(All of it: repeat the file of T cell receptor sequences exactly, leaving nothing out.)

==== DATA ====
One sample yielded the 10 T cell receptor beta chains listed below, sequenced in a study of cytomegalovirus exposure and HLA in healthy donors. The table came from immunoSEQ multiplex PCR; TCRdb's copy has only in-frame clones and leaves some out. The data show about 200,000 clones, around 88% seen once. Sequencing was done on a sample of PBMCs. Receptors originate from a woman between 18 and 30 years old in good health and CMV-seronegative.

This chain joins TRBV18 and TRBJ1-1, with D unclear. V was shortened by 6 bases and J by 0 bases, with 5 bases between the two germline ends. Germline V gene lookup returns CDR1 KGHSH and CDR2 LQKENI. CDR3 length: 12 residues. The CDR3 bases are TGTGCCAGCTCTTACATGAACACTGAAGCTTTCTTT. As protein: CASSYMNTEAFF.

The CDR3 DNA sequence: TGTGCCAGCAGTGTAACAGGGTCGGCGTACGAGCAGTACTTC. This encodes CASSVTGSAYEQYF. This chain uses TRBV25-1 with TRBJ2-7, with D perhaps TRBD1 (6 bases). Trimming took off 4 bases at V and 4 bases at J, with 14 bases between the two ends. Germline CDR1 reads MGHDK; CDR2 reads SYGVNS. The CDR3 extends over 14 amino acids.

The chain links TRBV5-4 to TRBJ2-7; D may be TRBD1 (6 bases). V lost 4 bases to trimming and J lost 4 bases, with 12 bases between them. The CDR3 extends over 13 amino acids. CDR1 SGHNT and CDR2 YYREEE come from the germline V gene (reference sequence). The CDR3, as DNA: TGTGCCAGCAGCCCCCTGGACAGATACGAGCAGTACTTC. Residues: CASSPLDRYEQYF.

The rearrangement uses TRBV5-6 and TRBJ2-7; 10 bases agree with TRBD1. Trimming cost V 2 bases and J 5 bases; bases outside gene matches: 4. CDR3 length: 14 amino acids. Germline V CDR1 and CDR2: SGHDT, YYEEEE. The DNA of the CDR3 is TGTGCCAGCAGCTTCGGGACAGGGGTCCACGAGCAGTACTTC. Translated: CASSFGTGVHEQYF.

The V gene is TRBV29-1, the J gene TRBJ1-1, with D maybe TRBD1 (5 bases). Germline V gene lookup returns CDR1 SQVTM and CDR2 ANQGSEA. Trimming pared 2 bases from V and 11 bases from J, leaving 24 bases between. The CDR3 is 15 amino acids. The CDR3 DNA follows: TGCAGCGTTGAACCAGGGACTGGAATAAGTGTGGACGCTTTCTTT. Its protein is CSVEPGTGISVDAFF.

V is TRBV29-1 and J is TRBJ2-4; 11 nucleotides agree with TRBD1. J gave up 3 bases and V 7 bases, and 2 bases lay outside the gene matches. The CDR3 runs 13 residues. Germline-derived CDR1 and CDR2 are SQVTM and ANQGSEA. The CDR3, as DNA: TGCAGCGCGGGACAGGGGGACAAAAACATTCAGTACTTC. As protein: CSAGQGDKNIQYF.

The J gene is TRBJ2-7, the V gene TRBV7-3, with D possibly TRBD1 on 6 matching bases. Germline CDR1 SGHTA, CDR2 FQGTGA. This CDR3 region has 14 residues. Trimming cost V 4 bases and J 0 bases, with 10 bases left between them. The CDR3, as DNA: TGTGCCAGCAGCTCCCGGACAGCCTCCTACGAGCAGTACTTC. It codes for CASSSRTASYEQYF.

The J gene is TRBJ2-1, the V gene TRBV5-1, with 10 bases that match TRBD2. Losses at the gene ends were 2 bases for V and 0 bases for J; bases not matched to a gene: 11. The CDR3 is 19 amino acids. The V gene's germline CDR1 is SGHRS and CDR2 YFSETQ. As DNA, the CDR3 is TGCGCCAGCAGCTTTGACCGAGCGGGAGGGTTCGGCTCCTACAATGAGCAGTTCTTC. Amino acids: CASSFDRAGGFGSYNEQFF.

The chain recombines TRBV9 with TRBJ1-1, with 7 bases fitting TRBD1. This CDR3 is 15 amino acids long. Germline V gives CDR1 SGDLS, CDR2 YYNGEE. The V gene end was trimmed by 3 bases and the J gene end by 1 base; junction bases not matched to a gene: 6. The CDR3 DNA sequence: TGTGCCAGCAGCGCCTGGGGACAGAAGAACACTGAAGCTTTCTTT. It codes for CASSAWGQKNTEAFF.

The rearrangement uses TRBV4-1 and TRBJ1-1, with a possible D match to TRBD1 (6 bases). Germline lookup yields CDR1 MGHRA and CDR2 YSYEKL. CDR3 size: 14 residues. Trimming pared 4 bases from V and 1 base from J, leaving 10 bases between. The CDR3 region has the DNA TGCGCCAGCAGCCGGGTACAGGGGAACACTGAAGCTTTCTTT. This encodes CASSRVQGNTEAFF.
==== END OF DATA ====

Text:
One sample yielded the 10 T cell receptor beta chains listed below, sequenced in a study of cytomegalovirus exposure and HLA in healthy donors. The table came from immunoSEQ multiplex PCR; TCRdb's copy has only in-frame clones and leaves some out. The data show about 200,000 clones, around 88% seen once. Sequencing was done on a sample of PBMCs. Receptors originate from a woman between 18 and 30 years old in good health and CMV-seronegative.

This chain joins TRBV18 and TRBJ1-1, with D unclear. V was shortened by 6 bases and J by 0 bases, with 5 bases between the two germline ends. Germline V gene lookup returns CDR1 KGHSH and CDR2 LQKENI. CDR3 length: 12 residues. The CDR3 bases are TGTGCCAGCTCTTACATGAACACTGAAGCTTTCTTT. As protein: CASSYMNTEAFF.

The CDR3 DNA sequence: TGTGCCAGCAGTGTAACAGGGTCGGCGTACGAGCAGTACTTC. This encodes CASSVTGSAYEQYF. This chain uses TRBV25-1 with TRBJ2-7, with D perhaps TRBD1 (6 bases). Trimming took off 4 bases at V and 4 bases at J, with 14 bases between the two ends. Germline CDR1 reads MGHDK; CDR2 reads SYGVNS. The CDR3 extends over 14 amino acids.

The chain links TRBV5-4 to TRBJ2-7; D may be TRBD1 (6 bases). V lost 4 bases to trimming and J lost 4 bases, with 12 bases between them. The CDR3 extends over 13 amino acids. CDR1 SGHNT and CDR2 YYREEE come from the germline V gene (reference sequence). The CDR3, as DNA: TGTGCCAGCAGCCCCCTGGACAGATACGAGCAGTACTTC. Residues: CASSPLDRYEQYF.

The rearrangement uses TRBV5-6 and TRBJ2-7; 10 bases agree with TRBD1. Trimming cost V 2 bases and J 5 bases; bases outside gene matches: 4. CDR3 length: 14 amino acids. Germline V CDR1 and CDR2: SGHDT, YYEEEE. The DNA of the CDR3 is TGTGCCAGCAGCTTCGGGACAGGGGTCCACGAGCAGTACTTC. Translated: CASSFGTGVHEQYF.

The V gene is TRBV29-1, the J gene TRBJ1-1, with D maybe TRBD1 (5 bases). Germline V gene lookup returns CDR1 SQVTM and CDR2 ANQGSEA. Trimming pared 2 bases from V and 11 bases from J, leaving 24 bases between. The CDR3 is 15 amino acids. The CDR3 DNA follows: TGCAGCGTTGAACCAGGGACTGGAATAAGTGTGGACGCTTTCTTT. Its protein is CSVEPGTGISVDAFF.

V is TRBV29-1 and J is TRBJ2-4; 11 nucleotides agree with TRBD1. J gave up 3 bases and V 7 bases, and 2 bases lay outside the gene matches. The CDR3 runs 13 residues. Germline-derived CDR1 and CDR2 are SQVTM and ANQGSEA. The CDR3, as DNA: TGCAGCGCGGGACAGGGGGACAAAAACATTCAGTACTTC. As protein: CSAGQGDKNIQYF.

The J gene is TRBJ2-7, the V gene TRBV7-3, with D possibly TRBD1 on 6 matching bases. Germline CDR1 SGHTA, CDR2 FQGTGA. This CDR3 region has 14 residues. Trimming cost V 4 bases and J 0 bases, with 10 bases left between them. The CDR3, as DNA: TGTGCCAGCAGCTCCCGGACAGCCTCCTACGAGCAGTACTTC. It codes for CASSSRTASYEQYF.

The J gene is TRBJ2-1, the V gene TRBV5-1, with 10 bases that match TRBD2. Losses at the gene ends were 2 bases for V and 0 bases for J; bases not matched to a gene: 11. The CDR3 is 19 amino acids. The V gene's germline CDR1 is SGHRS and CDR2 YFSETQ. As DNA, the CDR3 is TGCGCCAGCAGCTTTGACCGAGCGGGAGGGTTCGGCTCCTACAATGAGCAGTTCTTC. Amino acids: CASSFDRAGGFGSYNEQFF.

The chain recombines TRBV9 with TRBJ1-1, with 7 bases fitting TRBD1. This CDR3 is 15 amino acids long. Germline V gives CDR1 SGDLS, CDR2 YYNGEE. The V gene end was trimmed by 3 bases and the J gene end by 1 base; junction bases not matched to a gene: 6. The CDR3 DNA sequence: TGTGCCAGCAGCGCCTGGGGACAGAAGAACACTGAAGCTTTCTTT. It codes for CASSAWGQKNTEAFF.

The rearrangement uses TRBV4-1 and TRBJ1-1, with a possible D match to TRBD1 (6 bases). Germline lookup yields CDR1 MGHRA and CDR2 YSYEKL. CDR3 size: 14 residues. Trimming pared 4 bases from V and 1 base from J, leaving 10 bases between. The CDR3 region has the DNA TGCGCCAGCAGCCGGGTACAGGGGAACACTGAAGCTTTCTTT. This encodes CASSRVQGNTEAFF.